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CD Review: JOHN LEGEND AND THE ROOTS 

Wake Up! (Columbia)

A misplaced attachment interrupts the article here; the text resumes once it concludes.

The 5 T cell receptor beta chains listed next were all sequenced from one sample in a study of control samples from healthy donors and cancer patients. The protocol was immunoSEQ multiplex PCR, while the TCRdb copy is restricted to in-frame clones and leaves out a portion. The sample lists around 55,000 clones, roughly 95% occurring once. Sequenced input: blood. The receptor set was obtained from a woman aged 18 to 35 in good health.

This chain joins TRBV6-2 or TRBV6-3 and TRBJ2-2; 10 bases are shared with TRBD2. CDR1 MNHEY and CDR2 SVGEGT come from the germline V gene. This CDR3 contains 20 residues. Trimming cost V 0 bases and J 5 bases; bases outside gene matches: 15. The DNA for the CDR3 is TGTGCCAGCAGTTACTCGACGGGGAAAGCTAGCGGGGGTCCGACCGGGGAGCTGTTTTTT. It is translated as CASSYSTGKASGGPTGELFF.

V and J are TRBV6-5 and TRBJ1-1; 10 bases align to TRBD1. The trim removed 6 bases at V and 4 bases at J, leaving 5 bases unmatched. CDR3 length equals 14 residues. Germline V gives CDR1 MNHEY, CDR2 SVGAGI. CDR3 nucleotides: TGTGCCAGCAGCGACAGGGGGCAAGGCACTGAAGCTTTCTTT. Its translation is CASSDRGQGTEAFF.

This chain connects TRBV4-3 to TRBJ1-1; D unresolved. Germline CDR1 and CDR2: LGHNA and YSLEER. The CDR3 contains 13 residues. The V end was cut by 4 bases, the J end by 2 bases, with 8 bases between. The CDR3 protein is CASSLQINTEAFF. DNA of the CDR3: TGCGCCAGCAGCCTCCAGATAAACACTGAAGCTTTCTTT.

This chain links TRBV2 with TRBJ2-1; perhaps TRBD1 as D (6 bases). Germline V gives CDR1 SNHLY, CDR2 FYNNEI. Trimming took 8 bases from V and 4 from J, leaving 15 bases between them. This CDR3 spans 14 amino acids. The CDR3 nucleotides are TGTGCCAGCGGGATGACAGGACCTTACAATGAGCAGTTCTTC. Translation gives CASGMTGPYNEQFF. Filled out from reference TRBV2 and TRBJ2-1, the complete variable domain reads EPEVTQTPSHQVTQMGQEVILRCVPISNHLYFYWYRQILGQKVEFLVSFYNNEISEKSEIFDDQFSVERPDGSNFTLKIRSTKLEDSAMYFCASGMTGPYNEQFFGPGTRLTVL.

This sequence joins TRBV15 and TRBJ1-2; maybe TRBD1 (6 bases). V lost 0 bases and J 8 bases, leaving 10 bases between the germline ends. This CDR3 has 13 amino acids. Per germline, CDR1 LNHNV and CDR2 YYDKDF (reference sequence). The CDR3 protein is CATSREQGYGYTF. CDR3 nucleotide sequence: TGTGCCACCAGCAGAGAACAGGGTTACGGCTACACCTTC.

As a hip-hop fan, John Legend favors intelligence over bravado. Check out his terrific collaborations with Lauryn Hill and André 3000 for proof. On the lovely Wake Up!, Legend hooks up with rap's smartest ensemble for an all-star jam session — and what a jam session it is, with aching harmonies and tasteful grooves supplied by the Roots. Legend may wear dapper suits, but he sounds like an old-school gritty soul singer. His take on Donny Hathaway's "Little Ghetto Boy" strikes an unmistakable emotional chord. The rollicking soul-funk hybrid "Our Generation" could have been recorded in 1975, but "Wake Up Everybody" (which was originally recorded in 1975 by Harold Melvin & the Blue Notes, with Teddy Pendergrass on vocals) sounds like a call for peace in the tumultuous Obama era. Throughout the album these expert musicians never miss a step. Roots MC Black Thought lends his distinctly raspy voice to a few songs, livening things up with his brainy showmanship. Still, Wake Up!'s somewhat conservative vibe prevents it from reaching the highs of the Roots' summer release, How I Got Over. Nonetheless, it's nifty background music.  M.T. Richards

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